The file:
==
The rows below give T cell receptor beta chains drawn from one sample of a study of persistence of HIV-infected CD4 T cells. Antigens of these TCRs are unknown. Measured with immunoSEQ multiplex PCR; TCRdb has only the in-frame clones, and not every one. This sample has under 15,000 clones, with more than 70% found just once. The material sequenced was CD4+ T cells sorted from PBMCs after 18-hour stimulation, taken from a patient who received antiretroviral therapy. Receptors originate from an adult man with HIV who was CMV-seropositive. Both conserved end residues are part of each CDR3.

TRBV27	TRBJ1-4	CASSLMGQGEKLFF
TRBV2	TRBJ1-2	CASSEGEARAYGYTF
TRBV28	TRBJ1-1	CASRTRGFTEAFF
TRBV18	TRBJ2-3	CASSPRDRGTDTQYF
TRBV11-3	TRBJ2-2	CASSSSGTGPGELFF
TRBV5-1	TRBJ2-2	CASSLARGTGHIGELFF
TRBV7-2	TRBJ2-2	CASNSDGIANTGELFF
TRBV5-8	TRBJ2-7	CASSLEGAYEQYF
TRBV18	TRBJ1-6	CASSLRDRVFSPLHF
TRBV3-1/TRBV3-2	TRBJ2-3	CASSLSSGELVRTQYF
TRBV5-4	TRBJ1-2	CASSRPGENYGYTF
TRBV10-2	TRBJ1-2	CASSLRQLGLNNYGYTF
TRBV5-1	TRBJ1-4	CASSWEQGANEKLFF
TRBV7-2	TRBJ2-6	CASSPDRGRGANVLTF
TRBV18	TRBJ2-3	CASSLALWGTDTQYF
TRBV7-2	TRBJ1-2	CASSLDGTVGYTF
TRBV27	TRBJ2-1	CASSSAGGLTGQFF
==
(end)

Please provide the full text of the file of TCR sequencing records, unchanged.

The rows below give T cell receptor beta chains drawn from one sample of a study of persistence of HIV-infected CD4 T cells. Antigens of these TCRs are unknown. Measured with immunoSEQ multiplex PCR; TCRdb has only the in-frame clones, and not every one. This sample has under 15,000 clones, with more than 70% found just once. The material sequenced was CD4+ T cells sorted from PBMCs after 18-hour stimulation, taken from a patient who received antiretroviral therapy. Receptors originate from an adult man with HIV who was CMV-seropositive. Both conserved end residues are part of each CDR3.

TRBV27	TRBJ1-4	CASSLMGQGEKLFF
TRBV2	TRBJ1-2	CASSEGEARAYGYTF
TRBV28	TRBJ1-1	CASRTRGFTEAFF
TRBV18	TRBJ2-3	CASSPRDRGTDTQYF
TRBV11-3	TRBJ2-2	CASSSSGTGPGELFF
TRBV5-1	TRBJ2-2	CASSLARGTGHIGELFF
TRBV7-2	TRBJ2-2	CASNSDGIANTGELFF
TRBV5-8	TRBJ2-7	CASSLEGAYEQYF
TRBV18	TRBJ1-6	CASSLRDRVFSPLHF
TRBV3-1/TRBV3-2	TRBJ2-3	CASSLSSGELVRTQYF
TRBV5-4	TRBJ1-2	CASSRPGENYGYTF
TRBV10-2	TRBJ1-2	CASSLRQLGLNNYGYTF
TRBV5-1	TRBJ1-4	CASSWEQGANEKLFF
TRBV7-2	TRBJ2-6	CASSPDRGRGANVLTF
TRBV18	TRBJ2-3	CASSLALWGTDTQYF
TRBV7-2	TRBJ1-2	CASSLDGTVGYTF
TRBV27	TRBJ2-1	CASSSAGGLTGQFF